Donning headlamps, the 10 students and two faculty inched forward, having to break into smaller groups as some lagged behind and others sped up. The first group reached the top at 7 a.m., just as the sun broke through. They tried waiting for everyone to arrive but began feeling the effects that come with a lack of oxygen. As a result, by the time the last group emerged, the first members had already begun the descent. Each trip member made it in the end, though, fulfilling the course’s goal.
“Everybody made it, and even the people at the fittest end of the continuum suffered, as well as those who barely touch the gym, so it’s quite democratic in suffering for everybody,” Montes said.
The physical and mental challenges created by Kilimanjaro were largely overcome through the team’s collaborative rather than competitive dynamic. Since each member experienced hardships to some extent, everyone understood the power in group motivation. Kastroll recalled a day when Abby felt above average and spent nearly an hour running up and down a tough ascent to motivate those lagging behind.
“In a group, you push yourself because you see that other people are suffering, and if others can do it, you think you can do it too,” Garrett said. “That’s what I like about the team not being a team of mountaineers or being a mountaineering expedition because when you assume that the other guy is an expert, the dynamic is totally different.”
For some, the climb fostered growth in areas beyond leadership. The disconnection from the outside world that began during the Kilimanjaro leg of the trip and continued throughout gave students time to reflect that they wouldn’t have during everyday life. Kastroll decided to dedicate his climb to something higher, which for him was faith.
“Whether people were religious or not, I felt like everyone developed a deeper understanding of what happened and a more profound understanding of nature,” Kastroll said.
Montes also emphasized the trip’s potential to help students see mind-body connection in a different light than the one cultivated by Western society. Stripped of so much daily commotion and forced to focus on a monotonous task such as walking helped group members not only see the capacity of their physical bodies, but also increase awareness of one’s own body while on the mountain.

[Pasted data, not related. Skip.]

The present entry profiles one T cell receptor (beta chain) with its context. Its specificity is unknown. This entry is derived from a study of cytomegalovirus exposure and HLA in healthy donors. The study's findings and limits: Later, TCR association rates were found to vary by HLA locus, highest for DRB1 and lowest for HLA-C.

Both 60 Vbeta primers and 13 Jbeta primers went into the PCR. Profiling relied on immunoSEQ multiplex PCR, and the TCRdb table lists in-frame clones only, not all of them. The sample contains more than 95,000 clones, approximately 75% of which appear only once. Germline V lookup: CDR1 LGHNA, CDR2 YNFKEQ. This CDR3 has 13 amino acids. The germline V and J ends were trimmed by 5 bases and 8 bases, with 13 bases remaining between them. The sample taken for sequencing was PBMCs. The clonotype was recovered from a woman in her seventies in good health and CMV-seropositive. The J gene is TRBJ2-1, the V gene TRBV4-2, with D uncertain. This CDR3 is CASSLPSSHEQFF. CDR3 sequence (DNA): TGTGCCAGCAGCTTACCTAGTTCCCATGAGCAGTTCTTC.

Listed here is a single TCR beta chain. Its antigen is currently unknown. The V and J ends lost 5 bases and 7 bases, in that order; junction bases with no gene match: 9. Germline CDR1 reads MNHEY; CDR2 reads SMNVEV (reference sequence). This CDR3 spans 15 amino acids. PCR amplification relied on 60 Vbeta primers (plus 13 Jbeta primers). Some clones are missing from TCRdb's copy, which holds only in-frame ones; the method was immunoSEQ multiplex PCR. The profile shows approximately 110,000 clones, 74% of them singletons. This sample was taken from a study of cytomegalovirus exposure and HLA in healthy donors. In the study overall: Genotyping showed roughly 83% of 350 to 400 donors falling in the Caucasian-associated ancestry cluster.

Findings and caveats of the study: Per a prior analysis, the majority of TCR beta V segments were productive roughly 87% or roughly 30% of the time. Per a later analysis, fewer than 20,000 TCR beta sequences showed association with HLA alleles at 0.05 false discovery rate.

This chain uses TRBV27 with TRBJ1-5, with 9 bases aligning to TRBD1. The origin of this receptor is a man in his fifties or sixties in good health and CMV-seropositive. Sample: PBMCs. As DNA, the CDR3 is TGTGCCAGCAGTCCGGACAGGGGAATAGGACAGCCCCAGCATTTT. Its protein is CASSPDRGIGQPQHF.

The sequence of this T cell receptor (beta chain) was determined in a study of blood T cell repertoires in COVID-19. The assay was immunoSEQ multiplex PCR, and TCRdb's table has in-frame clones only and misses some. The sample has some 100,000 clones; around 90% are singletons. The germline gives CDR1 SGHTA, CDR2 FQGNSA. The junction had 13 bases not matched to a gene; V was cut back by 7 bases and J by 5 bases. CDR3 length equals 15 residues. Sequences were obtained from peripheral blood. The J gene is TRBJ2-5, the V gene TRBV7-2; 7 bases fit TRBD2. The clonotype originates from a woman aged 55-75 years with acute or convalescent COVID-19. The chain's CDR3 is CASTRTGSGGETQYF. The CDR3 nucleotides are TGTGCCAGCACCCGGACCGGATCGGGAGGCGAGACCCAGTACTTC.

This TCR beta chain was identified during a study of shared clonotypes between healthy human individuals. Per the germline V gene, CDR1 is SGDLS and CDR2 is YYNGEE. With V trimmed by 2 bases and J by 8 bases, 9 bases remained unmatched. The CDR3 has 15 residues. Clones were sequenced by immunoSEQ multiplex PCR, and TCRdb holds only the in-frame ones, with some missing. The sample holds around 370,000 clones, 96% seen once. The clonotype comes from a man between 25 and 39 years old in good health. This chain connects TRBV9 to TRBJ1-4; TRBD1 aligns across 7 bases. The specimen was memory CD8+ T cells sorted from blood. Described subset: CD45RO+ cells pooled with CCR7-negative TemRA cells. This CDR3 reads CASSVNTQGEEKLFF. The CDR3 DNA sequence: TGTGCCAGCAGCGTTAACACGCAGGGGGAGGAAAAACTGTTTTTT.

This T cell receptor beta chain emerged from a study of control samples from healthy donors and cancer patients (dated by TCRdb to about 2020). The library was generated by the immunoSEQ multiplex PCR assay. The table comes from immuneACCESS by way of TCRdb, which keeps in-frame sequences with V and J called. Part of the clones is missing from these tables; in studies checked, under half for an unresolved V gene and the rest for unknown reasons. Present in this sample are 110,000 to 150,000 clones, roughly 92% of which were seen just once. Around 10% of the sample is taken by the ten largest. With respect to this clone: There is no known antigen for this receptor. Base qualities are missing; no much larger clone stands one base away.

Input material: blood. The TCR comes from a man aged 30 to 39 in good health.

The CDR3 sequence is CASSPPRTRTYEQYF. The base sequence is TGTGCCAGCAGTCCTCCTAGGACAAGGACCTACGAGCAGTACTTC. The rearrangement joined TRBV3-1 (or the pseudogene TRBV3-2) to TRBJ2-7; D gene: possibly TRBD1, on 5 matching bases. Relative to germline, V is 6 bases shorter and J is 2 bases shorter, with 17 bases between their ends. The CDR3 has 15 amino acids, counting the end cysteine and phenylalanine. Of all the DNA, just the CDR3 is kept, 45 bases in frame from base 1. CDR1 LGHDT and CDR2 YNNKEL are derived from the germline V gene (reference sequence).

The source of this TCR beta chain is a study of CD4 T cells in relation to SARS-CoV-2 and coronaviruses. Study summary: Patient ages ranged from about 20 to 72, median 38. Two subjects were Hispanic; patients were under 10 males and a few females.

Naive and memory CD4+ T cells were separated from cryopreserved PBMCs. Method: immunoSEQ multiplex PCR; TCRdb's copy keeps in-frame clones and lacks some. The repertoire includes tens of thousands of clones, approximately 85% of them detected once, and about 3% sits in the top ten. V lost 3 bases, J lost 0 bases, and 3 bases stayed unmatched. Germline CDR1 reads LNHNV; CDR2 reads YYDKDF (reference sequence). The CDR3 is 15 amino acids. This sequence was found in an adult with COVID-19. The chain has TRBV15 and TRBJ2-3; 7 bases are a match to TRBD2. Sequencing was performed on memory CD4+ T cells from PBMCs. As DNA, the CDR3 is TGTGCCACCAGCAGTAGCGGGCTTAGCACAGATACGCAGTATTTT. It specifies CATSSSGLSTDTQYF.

“Here, life is more simple, but it’s more cruel,” Montes said. “You need to walk, you need to do one thing during the day, and that focus on things that are very simple creates a totally different mindset.”
The intense physical and mental challenge posed by Kilimanjaro was immediately followed by two days on a safari in Serengeti National Park. Despite the relaxed atmosphere, intellectual growth was still fostered by the conversations students had with the safari drivers.
“You also talk about where your family lives, what tribe you’re from, what dialect you speak,” Montes said. “Also, they would ask us a lot of things about what university is like, or what studying is because they’ve never experienced it beyond a little schooling.”
The last leg of the trip, visiting three indigenous tribes for a day each, brought a new type of unfamiliarity to light. One morning was spent with the Hatsa, Africa’s last hunter-gatherer tribe. The group arrived to the tribe sharpening their arrows and joined them for their morning hunt, which included shooting birds and gathering honey.
“One of them climbed a tree where there was a beehive and was reaching in and scooping out honey while bees were flying everywhere,” Garrett said.
The opportunity to engage and share stories with individuals holding such different experiences couldn’t have been accomplished in many locations that they considered for their adventure, such as the Alps, Montes said.
“I remember a group of women we met on the last trip asked everybody in the group, ‘Okay, how many kids do you have?’ and were surprised when nobody was married, and the girl who was asking was probably 17 or 18,” Montes said. “The opportunity to establish and enrich that conversation shaped our discussions.”
Tanzania’s culmination of physical challenge and culturally diverse experiences supported the trip’s purpose and made Montes and Garrett eager to continue providing similar experiences. This upcoming year, they have given applicants the option to choose their preference between returning to Tanzania and going to the Atacama Desert in Chile, where the 15 days will include climbing a volcano, meeting local tribes, and potentially rock climbing or mountain biking.
The personal growth and leadership development that students extracted through the spring semester course and 15-day trip showed the potential for unconventional trips to provide the most meaningful experiences.
“Students would talk about how they had learned all of these different things in all of their CSOM classes, but going on a trip like this really brought everything to life,” Garrett said. “Now they understand what it means to lead and be part of a team. It showed that we achieved the goals of the class—without ever really talking about leadership, we saw students becoming more leader-like.”
NOTE: Although this course is being offered in the summer 2020 session, the deadline to apply has already passed. If you are interested, however, you can still reach out to Juan Montes at [email protected] to be placed on the waitlist.
Photos Courtesy of Juan Montes